In the context of what’s come before in Argento April: The Stendhal Syndrome miraculously seems like an answer to my chief criticism of Dario Argento’s output. He seems more fixated on the cinematic flourishes that pervade his films as opposed to doing anything interesting with some of his characters or aspects of his narratives.
The Stendhal Syndrome is about Detective Anna Manni (Asia Argento) who’s on the trail of a sadistic serial killer- Alfredo Grossi (Thomas Kretschmann). Manni is afflicted with a condition called Stendhal Syndrome. It causes someone to become dizzy and devastated when viewing stunning pieces of art. In their battle of wills, Grossi attempts to exploit this weakness while Manni attempts to heal herself via sessions with a therapist.
In contrast to Argento’s earlier efforts, The Stendhal Syndrome is a film that’s less firmly rooted within the horror genre. In fact, it fits squarely within the genre of twisty ’90s thrillers such as Seven (complete with a shocking end reveal). But the film that’s mostly on Argento’s mind is Vertigo. Like Alfred Hitchcock’s seminal classic, Syndrome concerns itself with a controlling character who attempts to remake a woman in his perfect image.
Conceptually, this seems like an interesting idea, particularly within the context of a relationship between a serial killer and a committed detective. However, in execution, the movie only seems to play to this idea with its ending twist. In fact, it reframes the entire relationship as Grossi is seen a controlling person who had a masterplan for breaking down Manni. This seems like a far cry from Grossi’s modus operandi of torture and torment as opposed to ownership and control. The retcon goes into the realm of preposterous to evoke Hitchcock’s film.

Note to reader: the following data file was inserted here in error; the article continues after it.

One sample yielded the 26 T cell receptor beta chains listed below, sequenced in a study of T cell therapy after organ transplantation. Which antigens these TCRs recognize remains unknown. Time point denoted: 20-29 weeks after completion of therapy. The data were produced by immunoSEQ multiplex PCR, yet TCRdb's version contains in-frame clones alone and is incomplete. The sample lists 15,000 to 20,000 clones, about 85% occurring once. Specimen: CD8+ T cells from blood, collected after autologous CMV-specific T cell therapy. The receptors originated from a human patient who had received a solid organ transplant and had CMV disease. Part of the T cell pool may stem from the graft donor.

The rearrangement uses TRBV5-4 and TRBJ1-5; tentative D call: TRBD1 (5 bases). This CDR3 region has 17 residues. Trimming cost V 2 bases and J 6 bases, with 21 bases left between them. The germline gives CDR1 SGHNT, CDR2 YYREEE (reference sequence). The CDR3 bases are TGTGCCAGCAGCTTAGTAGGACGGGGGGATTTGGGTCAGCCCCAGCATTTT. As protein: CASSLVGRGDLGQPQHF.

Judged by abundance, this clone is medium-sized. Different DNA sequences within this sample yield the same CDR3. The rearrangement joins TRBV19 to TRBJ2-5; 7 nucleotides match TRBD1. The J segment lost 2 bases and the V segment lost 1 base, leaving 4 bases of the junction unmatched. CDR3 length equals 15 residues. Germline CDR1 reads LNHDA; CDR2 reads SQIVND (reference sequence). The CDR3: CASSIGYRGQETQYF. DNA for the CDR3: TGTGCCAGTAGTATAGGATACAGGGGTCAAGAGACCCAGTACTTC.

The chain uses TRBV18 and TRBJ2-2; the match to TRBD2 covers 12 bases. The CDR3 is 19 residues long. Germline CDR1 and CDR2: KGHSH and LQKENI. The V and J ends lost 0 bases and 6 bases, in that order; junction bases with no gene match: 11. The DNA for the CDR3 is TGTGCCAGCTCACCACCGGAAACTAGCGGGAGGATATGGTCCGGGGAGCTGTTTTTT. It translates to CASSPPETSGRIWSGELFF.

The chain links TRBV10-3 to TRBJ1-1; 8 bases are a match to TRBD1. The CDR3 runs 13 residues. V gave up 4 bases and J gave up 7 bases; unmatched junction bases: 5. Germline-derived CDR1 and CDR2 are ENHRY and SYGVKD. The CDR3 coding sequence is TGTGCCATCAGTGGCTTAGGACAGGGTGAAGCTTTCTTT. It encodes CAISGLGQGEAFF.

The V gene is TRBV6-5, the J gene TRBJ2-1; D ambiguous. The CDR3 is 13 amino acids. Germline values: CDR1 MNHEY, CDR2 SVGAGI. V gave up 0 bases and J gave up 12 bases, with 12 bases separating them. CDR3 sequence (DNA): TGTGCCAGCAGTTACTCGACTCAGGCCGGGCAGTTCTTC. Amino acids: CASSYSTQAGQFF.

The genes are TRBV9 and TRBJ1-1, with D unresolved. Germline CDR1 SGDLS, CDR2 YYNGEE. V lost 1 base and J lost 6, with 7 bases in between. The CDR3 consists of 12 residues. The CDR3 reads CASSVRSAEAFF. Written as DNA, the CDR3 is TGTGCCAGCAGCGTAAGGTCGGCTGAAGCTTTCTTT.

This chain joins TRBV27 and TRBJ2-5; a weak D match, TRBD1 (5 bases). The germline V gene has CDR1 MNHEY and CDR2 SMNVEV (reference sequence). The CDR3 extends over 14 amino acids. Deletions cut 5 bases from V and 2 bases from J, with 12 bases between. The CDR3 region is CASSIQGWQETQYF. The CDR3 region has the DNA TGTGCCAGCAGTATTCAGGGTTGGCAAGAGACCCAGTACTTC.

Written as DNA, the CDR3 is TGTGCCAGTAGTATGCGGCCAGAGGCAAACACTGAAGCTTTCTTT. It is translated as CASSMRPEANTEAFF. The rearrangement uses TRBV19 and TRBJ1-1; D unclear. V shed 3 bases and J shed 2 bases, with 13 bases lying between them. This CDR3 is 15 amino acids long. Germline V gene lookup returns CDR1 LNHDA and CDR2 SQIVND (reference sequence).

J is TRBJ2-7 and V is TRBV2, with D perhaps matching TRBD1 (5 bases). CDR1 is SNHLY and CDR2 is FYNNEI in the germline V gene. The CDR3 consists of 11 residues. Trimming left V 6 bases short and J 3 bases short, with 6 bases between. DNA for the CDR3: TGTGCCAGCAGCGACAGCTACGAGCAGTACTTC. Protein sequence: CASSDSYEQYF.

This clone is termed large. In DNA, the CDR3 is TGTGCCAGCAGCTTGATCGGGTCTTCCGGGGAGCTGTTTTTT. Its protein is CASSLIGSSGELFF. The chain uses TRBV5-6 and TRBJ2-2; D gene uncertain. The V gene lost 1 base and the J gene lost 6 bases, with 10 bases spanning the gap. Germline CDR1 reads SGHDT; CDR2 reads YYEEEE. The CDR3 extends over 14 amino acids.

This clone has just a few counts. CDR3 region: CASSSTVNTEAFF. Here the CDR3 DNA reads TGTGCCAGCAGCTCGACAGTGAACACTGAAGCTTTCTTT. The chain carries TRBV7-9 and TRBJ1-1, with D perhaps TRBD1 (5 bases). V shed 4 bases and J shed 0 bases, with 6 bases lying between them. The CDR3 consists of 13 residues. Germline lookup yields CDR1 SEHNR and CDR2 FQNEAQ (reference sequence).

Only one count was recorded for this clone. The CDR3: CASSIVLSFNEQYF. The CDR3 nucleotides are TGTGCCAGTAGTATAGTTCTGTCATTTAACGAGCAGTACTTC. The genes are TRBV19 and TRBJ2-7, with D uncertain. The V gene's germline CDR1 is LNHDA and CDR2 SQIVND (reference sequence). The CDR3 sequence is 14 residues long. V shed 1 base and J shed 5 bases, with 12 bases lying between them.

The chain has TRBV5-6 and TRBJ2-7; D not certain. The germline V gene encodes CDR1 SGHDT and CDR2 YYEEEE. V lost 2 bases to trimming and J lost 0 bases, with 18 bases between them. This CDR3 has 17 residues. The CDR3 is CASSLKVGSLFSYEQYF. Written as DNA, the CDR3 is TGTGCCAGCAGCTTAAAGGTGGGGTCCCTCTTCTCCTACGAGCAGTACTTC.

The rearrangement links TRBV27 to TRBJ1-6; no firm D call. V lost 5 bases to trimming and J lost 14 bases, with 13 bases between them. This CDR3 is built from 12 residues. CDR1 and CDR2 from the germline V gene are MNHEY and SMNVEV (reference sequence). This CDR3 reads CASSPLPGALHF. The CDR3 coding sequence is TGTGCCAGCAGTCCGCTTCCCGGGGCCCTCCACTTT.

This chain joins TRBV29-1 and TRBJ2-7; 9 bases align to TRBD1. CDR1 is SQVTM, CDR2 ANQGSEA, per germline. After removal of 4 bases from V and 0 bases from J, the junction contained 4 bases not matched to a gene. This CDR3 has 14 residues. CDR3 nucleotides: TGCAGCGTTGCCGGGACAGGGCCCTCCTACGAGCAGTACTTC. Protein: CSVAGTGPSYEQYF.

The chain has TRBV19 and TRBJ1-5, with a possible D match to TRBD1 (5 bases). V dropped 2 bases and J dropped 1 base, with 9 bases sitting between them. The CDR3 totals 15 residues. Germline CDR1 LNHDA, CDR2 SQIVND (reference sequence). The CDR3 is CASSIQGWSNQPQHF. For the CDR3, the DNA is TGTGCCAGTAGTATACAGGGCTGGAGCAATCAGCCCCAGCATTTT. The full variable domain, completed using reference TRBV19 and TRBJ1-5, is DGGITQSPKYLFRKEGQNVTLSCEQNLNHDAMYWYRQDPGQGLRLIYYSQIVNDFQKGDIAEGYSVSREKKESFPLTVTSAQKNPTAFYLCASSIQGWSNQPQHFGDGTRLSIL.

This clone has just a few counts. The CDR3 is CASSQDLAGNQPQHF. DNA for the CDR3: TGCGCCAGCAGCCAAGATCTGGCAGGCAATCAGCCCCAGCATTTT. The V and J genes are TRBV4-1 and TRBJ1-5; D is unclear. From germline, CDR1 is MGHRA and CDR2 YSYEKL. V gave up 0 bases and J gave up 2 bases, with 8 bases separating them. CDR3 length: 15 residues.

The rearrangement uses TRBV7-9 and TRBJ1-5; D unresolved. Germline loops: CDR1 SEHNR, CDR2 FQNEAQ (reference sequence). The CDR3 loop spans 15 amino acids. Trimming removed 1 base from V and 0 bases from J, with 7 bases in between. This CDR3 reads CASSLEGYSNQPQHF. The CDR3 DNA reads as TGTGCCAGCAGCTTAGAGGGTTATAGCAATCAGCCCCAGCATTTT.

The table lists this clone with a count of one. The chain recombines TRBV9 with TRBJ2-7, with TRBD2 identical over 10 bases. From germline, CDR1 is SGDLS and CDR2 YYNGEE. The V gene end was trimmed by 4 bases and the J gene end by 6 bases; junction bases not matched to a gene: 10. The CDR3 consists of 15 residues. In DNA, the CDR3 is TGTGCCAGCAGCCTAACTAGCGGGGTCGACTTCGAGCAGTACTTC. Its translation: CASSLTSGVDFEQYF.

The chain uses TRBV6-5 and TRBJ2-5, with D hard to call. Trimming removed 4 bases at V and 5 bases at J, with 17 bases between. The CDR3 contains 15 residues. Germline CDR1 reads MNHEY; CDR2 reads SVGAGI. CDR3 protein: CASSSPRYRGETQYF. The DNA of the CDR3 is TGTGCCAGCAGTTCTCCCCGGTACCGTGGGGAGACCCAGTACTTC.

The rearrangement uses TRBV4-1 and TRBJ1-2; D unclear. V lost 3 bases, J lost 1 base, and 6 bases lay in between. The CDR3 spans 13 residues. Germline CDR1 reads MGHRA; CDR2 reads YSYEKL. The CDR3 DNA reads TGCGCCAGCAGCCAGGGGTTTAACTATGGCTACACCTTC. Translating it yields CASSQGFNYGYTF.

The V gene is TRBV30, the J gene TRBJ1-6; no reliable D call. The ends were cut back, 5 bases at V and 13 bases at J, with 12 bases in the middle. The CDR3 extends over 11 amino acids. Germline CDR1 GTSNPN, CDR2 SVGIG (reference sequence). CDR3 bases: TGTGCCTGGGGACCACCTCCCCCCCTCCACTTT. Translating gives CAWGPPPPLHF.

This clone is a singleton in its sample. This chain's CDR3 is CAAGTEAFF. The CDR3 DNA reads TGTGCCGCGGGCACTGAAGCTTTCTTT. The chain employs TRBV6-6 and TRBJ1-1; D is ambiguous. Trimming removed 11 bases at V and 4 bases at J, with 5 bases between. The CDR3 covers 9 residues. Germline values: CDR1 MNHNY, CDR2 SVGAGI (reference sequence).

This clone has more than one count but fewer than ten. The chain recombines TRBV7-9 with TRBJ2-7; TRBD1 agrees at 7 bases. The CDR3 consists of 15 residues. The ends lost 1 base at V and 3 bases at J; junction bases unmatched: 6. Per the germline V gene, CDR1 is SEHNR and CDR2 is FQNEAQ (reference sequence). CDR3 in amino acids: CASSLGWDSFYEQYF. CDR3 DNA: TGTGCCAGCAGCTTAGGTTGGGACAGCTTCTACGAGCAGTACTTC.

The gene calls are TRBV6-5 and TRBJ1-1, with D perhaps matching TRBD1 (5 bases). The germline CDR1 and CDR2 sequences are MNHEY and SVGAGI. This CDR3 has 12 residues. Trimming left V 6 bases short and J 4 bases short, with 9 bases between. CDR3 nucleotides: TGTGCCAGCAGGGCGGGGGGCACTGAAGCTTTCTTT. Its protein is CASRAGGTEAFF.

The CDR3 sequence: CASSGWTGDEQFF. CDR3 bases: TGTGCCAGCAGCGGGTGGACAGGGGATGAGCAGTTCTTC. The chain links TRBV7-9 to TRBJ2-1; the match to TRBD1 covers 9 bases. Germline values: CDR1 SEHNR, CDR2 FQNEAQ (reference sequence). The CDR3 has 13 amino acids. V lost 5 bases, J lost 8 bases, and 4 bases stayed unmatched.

Instead, The Stendhal Syndrome is much more interesting as an illustration of how a woman deals with rape. Manni primarily overcompensates by showing very masculine traits (most prevalent in her relationship with boyfriend- Marco). She also reviles sex as and any sense of weakness. During this stretch, the idea of Manni being like her tormentor is theorised and is much more interesting then where the film goes with the “control twist.”
As a portrait of someone whose being psychologically damaged by a traumatising event, it feels sensitive and resonating. Most of this comes from Asia Argento’s daring central performance that flickers between victim and aggressor with believable and captivating power.
Unfortunately, this level of care is not present in Argento’s direction. Throughout he tends to over egg the pudding, whether it’s the unnecessary use of CGI in mundane situations or distracting camera moves that unnecessarily point upwards. Argento’s signature style of a slow creeping dread (courtesy of camera moves that evoke a looming omnipresent predator) is gone and replaced with something far more average. Giuseppe Rotunno’s hazy cinematography and Ennio Morricone’s eerie dreamlike score pick up the slack in providing the film’s atmosphere.
The Stendhal Syndrome never rises above being an average curiosity. While it’s good to see Argento focusing more on character, his exploration in some areas lack shading and direction insofar as thematic focus is concerned. But there’s something special in Asia Argento’s performance that has an emotional truth even when the film does not quite lay the tracks down for her eventual path.